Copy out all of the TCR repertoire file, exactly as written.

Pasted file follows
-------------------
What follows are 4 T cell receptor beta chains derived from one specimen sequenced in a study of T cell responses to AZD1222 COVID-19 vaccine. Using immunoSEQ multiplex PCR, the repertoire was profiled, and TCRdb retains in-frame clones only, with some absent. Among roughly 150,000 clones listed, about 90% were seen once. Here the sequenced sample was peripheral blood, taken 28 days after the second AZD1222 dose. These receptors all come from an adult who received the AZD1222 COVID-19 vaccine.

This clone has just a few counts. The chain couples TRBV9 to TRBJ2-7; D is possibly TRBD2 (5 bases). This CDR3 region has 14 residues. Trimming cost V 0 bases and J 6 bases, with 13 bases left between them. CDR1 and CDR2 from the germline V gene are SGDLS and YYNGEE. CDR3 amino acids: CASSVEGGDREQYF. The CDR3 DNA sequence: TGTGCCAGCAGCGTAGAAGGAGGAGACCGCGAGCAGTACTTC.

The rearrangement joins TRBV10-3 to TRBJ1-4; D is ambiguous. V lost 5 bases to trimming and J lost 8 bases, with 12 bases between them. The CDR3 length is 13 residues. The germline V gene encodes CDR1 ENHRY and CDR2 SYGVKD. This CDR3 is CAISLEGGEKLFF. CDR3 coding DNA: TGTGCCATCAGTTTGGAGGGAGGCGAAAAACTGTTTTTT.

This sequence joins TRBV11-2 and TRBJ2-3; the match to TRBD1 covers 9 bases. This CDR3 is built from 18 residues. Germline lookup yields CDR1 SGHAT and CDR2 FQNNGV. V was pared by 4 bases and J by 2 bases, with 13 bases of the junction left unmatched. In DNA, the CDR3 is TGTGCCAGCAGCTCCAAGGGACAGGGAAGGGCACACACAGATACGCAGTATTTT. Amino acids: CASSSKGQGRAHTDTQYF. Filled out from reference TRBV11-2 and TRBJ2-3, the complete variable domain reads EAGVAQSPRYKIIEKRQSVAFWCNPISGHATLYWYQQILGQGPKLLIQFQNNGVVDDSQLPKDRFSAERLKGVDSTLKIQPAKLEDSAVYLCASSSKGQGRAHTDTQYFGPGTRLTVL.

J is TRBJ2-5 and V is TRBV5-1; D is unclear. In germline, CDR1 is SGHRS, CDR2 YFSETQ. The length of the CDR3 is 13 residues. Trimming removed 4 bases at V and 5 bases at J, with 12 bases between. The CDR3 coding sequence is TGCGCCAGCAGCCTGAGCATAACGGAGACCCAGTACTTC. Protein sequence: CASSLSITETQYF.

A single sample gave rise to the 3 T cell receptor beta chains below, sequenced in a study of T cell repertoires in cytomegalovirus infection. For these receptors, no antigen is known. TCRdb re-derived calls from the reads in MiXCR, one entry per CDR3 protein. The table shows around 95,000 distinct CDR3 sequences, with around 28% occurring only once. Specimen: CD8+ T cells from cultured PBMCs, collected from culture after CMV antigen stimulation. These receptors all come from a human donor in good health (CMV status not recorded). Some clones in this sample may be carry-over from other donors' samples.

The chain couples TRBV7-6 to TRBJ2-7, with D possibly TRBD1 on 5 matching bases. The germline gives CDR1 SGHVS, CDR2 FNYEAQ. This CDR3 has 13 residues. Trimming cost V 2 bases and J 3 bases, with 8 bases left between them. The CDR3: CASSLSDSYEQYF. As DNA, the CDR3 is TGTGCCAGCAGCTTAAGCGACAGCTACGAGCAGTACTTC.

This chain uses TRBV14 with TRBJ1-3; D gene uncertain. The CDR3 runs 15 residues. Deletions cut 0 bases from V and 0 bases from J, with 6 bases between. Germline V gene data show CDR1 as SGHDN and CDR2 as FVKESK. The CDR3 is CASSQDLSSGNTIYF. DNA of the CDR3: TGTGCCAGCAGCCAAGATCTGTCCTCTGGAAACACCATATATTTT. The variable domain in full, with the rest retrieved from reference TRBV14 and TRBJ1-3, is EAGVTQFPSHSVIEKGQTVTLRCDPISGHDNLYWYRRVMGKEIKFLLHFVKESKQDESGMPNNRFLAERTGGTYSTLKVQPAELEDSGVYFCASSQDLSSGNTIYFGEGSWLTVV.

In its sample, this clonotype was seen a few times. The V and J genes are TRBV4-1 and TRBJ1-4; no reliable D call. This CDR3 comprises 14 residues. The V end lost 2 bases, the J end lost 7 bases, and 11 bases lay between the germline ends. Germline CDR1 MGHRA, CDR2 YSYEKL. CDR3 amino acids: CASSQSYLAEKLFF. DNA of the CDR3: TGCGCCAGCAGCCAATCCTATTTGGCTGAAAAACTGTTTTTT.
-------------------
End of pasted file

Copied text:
What follows are 4 T cell receptor beta chains derived from one specimen sequenced in a study of T cell responses to AZD1222 COVID-19 vaccine. Using immunoSEQ multiplex PCR, the repertoire was profiled, and TCRdb retains in-frame clones only, with some absent. Among roughly 150,000 clones listed, about 90% were seen once. Here the sequenced sample was peripheral blood, taken 28 days after the second AZD1222 dose. These receptors all come from an adult who received the AZD1222 COVID-19 vaccine.

This clone has just a few counts. The chain couples TRBV9 to TRBJ2-7; D is possibly TRBD2 (5 bases). This CDR3 region has 14 residues. Trimming cost V 0 bases and J 6 bases, with 13 bases left between them. CDR1 and CDR2 from the germline V gene are SGDLS and YYNGEE. CDR3 amino acids: CASSVEGGDREQYF. The CDR3 DNA sequence: TGTGCCAGCAGCGTAGAAGGAGGAGACCGCGAGCAGTACTTC.

The rearrangement joins TRBV10-3 to TRBJ1-4; D is ambiguous. V lost 5 bases to trimming and J lost 8 bases, with 12 bases between them. The CDR3 length is 13 residues. The germline V gene encodes CDR1 ENHRY and CDR2 SYGVKD. This CDR3 is CAISLEGGEKLFF. CDR3 coding DNA: TGTGCCATCAGTTTGGAGGGAGGCGAAAAACTGTTTTTT.

This sequence joins TRBV11-2 and TRBJ2-3; the match to TRBD1 covers 9 bases. This CDR3 is built from 18 residues. Germline lookup yields CDR1 SGHAT and CDR2 FQNNGV. V was pared by 4 bases and J by 2 bases, with 13 bases of the junction left unmatched. In DNA, the CDR3 is TGTGCCAGCAGCTCCAAGGGACAGGGAAGGGCACACACAGATACGCAGTATTTT. Amino acids: CASSSKGQGRAHTDTQYF. Filled out from reference TRBV11-2 and TRBJ2-3, the complete variable domain reads EAGVAQSPRYKIIEKRQSVAFWCNPISGHATLYWYQQILGQGPKLLIQFQNNGVVDDSQLPKDRFSAERLKGVDSTLKIQPAKLEDSAVYLCASSSKGQGRAHTDTQYFGPGTRLTVL.

J is TRBJ2-5 and V is TRBV5-1; D is unclear. In germline, CDR1 is SGHRS, CDR2 YFSETQ. The length of the CDR3 is 13 residues. Trimming removed 4 bases at V and 5 bases at J, with 12 bases between. The CDR3 coding sequence is TGCGCCAGCAGCCTGAGCATAACGGAGACCCAGTACTTC. Protein sequence: CASSLSITETQYF.

A single sample gave rise to the 3 T cell receptor beta chains below, sequenced in a study of T cell repertoires in cytomegalovirus infection. For these receptors, no antigen is known. TCRdb re-derived calls from the reads in MiXCR, one entry per CDR3 protein. The table shows around 95,000 distinct CDR3 sequences, with around 28% occurring only once. Specimen: CD8+ T cells from cultured PBMCs, collected from culture after CMV antigen stimulation. These receptors all come from a human donor in good health (CMV status not recorded). Some clones in this sample may be carry-over from other donors' samples.

The chain couples TRBV7-6 to TRBJ2-7, with D possibly TRBD1 on 5 matching bases. The germline gives CDR1 SGHVS, CDR2 FNYEAQ. This CDR3 has 13 residues. Trimming cost V 2 bases and J 3 bases, with 8 bases left between them. The CDR3: CASSLSDSYEQYF. As DNA, the CDR3 is TGTGCCAGCAGCTTAAGCGACAGCTACGAGCAGTACTTC.

This chain uses TRBV14 with TRBJ1-3; D gene uncertain. The CDR3 runs 15 residues. Deletions cut 0 bases from V and 0 bases from J, with 6 bases between. Germline V gene data show CDR1 as SGHDN and CDR2 as FVKESK. The CDR3 is CASSQDLSSGNTIYF. DNA of the CDR3: TGTGCCAGCAGCCAAGATCTGTCCTCTGGAAACACCATATATTTT. The variable domain in full, with the rest retrieved from reference TRBV14 and TRBJ1-3, is EAGVTQFPSHSVIEKGQTVTLRCDPISGHDNLYWYRRVMGKEIKFLLHFVKESKQDESGMPNNRFLAERTGGTYSTLKVQPAELEDSGVYFCASSQDLSSGNTIYFGEGSWLTVV.

In its sample, this clonotype was seen a few times. The V and J genes are TRBV4-1 and TRBJ1-4; no reliable D call. This CDR3 comprises 14 residues. The V end lost 2 bases, the J end lost 7 bases, and 11 bases lay between the germline ends. Germline CDR1 MGHRA, CDR2 YSYEKL. CDR3 amino acids: CASSQSYLAEKLFF. DNA of the CDR3: TGCGCCAGCAGCCAATCCTATTTGGCTGAAAAACTGTTTTTT.